International
Tables for Crystallography Volume A Spacegroup symmetry Edited by M. I. Aroyo © International Union of Crystallography 2016 
International Tables for Crystallography (2016). Vol. A, ch. 3.3, pp. 777779
Section 3.3.1.4. Hermann–Mauguin symbols^{a}Universität Erlangen–Nürnberg, RobertKochStrasse 4a, D91080 Uttenreuth, Germany, and ^{b}Institut für Angewandte Physik, Lehrstuhl für Kristallographie und Strukturphysik, Universität Erlangen–Nürnberg, Bismarckstrasse 10, D91054 Erlangen, Germany 
The Hermann–Mauguin symbols for finite point groups make use of the fact that the symmetry elements, i.e. proper and improper rotation axes, have definite mutual orientations. If for each point group the symmetry directions are grouped into classes of symmetry equivalence, at most three classes are obtained. These classes were called Blickrichtungssysteme (Heesch, 1929). If a class contains more than one direction, one of them is chosen as representative.
The Hermann–Mauguin symbols for the crystallographic point groups refer to the symmetry directions of the lattice point groups (holohedries, cf. Sections 1.3.4.3 and 3.1.1.4 ) and use other representatives than chosen by Heesch [IT (1935), p. 13]. For instance, in the hexagonal case, the primary set of lattice symmetry directions consists of , representative is [001]; the secondary set of lattice symmetry directions consists of [100], [010], and their counterdirections, representative is [100]; the tertiary set of lattice symmetry directions consists of and their counterdirections, representative is . The representatives for the sets of lattice symmetry directions for all lattice point groups are listed in Table 3.3.1.2. The directions are related to the conventional crystallographic basis of each lattice point group (cf. Section 3.1.1.4 ).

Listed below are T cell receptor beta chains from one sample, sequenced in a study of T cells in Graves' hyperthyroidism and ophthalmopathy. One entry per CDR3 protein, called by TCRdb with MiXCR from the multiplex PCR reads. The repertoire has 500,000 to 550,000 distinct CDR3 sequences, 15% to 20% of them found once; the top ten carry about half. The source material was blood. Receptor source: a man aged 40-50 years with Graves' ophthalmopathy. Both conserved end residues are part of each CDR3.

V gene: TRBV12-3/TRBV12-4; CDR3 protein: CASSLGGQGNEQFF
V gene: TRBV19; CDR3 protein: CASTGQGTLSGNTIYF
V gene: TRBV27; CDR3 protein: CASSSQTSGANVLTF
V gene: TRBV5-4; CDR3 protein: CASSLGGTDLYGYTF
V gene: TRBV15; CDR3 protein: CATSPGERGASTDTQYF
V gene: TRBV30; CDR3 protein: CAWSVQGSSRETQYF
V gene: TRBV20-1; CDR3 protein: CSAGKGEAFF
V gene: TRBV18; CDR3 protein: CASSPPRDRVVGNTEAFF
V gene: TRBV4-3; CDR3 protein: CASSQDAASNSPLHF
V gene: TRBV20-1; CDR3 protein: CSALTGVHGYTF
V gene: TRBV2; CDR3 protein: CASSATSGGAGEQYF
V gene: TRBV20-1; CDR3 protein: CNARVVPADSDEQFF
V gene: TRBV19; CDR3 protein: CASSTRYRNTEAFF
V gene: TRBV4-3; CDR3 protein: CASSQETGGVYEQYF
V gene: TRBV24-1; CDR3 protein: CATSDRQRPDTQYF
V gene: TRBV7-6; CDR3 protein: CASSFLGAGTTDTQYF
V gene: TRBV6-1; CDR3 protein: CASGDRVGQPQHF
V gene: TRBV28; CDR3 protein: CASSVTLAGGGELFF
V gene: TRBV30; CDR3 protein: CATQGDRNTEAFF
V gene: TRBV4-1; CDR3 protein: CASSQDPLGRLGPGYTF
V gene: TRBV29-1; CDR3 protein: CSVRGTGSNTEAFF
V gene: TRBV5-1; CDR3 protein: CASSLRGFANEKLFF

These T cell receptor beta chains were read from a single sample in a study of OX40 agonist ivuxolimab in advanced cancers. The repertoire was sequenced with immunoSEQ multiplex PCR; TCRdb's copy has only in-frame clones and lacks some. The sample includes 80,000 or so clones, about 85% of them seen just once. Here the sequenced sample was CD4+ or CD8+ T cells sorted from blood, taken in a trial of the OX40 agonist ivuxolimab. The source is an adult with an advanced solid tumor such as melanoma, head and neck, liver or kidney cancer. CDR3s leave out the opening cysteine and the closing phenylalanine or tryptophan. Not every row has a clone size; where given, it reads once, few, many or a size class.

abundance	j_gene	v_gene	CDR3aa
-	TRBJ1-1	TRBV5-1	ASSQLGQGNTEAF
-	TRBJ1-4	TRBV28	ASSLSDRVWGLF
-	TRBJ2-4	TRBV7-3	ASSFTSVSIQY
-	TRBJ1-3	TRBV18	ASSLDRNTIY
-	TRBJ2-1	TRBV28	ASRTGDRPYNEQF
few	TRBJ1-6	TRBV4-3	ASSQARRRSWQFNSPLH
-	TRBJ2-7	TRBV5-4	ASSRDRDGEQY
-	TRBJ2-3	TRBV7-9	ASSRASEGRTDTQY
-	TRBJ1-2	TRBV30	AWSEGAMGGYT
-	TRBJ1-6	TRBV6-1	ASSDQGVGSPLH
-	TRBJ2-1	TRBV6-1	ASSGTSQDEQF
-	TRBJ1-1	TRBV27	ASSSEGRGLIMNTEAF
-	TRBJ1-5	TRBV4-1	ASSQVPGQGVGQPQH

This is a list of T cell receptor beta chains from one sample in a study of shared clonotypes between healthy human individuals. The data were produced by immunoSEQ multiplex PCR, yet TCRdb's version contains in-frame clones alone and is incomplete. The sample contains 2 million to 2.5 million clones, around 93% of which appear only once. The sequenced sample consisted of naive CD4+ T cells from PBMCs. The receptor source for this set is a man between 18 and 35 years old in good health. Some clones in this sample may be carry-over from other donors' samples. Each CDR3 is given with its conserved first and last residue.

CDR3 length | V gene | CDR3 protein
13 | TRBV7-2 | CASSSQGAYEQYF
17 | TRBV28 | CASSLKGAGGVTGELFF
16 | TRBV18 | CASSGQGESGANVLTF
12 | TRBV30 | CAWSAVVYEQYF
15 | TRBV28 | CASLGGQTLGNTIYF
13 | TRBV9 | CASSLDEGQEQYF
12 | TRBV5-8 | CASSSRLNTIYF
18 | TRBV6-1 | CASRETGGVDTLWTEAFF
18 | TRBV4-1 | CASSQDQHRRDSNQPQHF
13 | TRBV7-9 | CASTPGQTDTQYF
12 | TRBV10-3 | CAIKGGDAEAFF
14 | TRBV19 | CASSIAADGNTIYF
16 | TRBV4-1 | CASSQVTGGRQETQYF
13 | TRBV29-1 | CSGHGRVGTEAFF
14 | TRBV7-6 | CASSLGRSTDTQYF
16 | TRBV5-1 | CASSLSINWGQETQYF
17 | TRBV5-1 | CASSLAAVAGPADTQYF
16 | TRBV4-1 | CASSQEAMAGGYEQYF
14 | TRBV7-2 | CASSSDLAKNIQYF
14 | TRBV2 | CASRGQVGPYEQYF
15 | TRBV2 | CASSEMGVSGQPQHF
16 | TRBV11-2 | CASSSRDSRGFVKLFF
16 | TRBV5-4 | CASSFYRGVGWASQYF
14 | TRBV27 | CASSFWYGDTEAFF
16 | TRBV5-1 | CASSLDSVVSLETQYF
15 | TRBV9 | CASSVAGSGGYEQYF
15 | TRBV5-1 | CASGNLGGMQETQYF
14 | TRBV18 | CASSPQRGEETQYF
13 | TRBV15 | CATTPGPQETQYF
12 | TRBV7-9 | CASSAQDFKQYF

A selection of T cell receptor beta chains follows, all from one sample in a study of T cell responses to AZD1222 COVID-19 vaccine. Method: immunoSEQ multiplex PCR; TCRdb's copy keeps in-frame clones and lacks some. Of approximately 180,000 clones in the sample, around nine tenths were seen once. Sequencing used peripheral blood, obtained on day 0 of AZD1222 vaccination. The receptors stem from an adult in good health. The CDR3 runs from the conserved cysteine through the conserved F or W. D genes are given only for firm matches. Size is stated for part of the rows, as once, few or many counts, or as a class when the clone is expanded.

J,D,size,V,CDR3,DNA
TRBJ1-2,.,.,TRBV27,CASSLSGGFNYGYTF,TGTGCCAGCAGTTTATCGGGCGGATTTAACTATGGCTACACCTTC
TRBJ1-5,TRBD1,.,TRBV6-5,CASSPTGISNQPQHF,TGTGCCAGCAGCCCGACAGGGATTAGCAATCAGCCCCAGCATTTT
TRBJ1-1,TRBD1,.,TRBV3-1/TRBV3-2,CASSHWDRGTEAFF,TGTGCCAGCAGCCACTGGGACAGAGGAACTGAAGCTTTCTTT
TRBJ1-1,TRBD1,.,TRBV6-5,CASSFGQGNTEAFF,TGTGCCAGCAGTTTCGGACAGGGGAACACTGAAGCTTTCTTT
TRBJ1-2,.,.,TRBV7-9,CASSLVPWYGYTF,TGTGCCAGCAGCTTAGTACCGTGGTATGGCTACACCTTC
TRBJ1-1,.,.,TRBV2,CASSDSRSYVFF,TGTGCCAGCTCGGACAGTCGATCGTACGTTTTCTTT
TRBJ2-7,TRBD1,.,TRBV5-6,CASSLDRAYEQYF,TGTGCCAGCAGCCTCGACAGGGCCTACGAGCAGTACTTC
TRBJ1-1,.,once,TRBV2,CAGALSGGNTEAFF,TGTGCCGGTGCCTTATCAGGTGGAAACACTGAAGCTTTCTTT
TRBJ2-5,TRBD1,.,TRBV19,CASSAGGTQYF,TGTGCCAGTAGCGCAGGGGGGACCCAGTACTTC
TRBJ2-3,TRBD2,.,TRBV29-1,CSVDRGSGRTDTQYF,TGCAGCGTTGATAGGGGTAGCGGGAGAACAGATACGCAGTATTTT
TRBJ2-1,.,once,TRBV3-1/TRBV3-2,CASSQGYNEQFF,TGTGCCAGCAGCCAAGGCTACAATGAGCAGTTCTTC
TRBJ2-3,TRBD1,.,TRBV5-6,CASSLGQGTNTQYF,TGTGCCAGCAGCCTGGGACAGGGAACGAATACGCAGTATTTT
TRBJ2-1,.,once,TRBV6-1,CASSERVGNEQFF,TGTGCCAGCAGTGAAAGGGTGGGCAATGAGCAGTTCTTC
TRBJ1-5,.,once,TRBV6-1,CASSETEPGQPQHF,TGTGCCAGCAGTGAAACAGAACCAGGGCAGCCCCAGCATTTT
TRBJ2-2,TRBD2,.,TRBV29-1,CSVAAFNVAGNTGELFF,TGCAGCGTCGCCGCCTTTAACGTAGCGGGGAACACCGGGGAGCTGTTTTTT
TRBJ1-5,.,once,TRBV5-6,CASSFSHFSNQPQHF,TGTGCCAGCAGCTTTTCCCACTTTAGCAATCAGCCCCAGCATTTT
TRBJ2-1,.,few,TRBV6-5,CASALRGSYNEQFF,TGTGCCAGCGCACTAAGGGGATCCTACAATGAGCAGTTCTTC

The relation between the concept of lattice symmetry directions and group theory is evident. The maximal cyclic subgroups of the maximal rotation group contained in a lattice point group can be divided into, at most, three sets of conjugate subgroups. Each of these sets corresponds to one set of lattice symmetry directions.